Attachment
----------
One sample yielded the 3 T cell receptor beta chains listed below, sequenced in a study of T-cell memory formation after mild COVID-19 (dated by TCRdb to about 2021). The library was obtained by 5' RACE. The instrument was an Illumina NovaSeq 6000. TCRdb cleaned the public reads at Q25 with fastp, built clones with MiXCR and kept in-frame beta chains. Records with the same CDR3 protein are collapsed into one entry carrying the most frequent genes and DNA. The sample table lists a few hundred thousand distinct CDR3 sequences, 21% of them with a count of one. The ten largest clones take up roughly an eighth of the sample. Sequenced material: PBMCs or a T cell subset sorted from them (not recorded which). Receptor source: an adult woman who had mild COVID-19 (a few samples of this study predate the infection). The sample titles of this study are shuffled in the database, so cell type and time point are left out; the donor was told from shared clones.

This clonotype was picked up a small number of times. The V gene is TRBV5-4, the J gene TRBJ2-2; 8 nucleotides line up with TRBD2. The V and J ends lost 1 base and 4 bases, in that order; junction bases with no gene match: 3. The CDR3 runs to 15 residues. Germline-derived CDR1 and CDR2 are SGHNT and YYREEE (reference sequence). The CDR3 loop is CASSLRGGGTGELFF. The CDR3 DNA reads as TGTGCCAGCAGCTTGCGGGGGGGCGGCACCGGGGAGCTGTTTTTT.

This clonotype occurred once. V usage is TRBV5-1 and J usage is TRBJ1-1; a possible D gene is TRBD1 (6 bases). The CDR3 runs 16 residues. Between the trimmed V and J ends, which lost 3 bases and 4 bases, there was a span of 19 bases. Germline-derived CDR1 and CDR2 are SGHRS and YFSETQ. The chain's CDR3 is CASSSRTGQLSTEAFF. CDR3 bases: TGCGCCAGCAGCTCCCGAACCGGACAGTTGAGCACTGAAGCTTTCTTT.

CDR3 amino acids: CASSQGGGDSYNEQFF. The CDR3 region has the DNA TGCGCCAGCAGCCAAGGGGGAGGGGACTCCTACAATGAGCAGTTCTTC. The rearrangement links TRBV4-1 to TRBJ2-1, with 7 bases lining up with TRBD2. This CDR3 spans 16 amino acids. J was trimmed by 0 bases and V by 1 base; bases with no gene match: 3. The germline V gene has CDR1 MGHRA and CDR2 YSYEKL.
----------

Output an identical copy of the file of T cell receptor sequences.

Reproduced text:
One sample yielded the 3 T cell receptor beta chains listed below, sequenced in a study of T-cell memory formation after mild COVID-19 (dated by TCRdb to about 2021). The library was obtained by 5' RACE. The instrument was an Illumina NovaSeq 6000. TCRdb cleaned the public reads at Q25 with fastp, built clones with MiXCR and kept in-frame beta chains. Records with the same CDR3 protein are collapsed into one entry carrying the most frequent genes and DNA. The sample table lists a few hundred thousand distinct CDR3 sequences, 21% of them with a count of one. The ten largest clones take up roughly an eighth of the sample. Sequenced material: PBMCs or a T cell subset sorted from them (not recorded which). Receptor source: an adult woman who had mild COVID-19 (a few samples of this study predate the infection). The sample titles of this study are shuffled in the database, so cell type and time point are left out; the donor was told from shared clones.

This clonotype was picked up a small number of times. The V gene is TRBV5-4, the J gene TRBJ2-2; 8 nucleotides line up with TRBD2. The V and J ends lost 1 base and 4 bases, in that order; junction bases with no gene match: 3. The CDR3 runs to 15 residues. Germline-derived CDR1 and CDR2 are SGHNT and YYREEE (reference sequence). The CDR3 loop is CASSLRGGGTGELFF. The CDR3 DNA reads as TGTGCCAGCAGCTTGCGGGGGGGCGGCACCGGGGAGCTGTTTTTT.

This clonotype occurred once. V usage is TRBV5-1 and J usage is TRBJ1-1; a possible D gene is TRBD1 (6 bases). The CDR3 runs 16 residues. Between the trimmed V and J ends, which lost 3 bases and 4 bases, there was a span of 19 bases. Germline-derived CDR1 and CDR2 are SGHRS and YFSETQ. The chain's CDR3 is CASSSRTGQLSTEAFF. CDR3 bases: TGCGCCAGCAGCTCCCGAACCGGACAGTTGAGCACTGAAGCTTTCTTT.

CDR3 amino acids: CASSQGGGDSYNEQFF. The CDR3 region has the DNA TGCGCCAGCAGCCAAGGGGGAGGGGACTCCTACAATGAGCAGTTCTTC. The rearrangement links TRBV4-1 to TRBJ2-1, with 7 bases lining up with TRBD2. This CDR3 spans 16 amino acids. J was trimmed by 0 bases and V by 1 base; bases with no gene match: 3. The germline V gene has CDR1 MGHRA and CDR2 YSYEKL.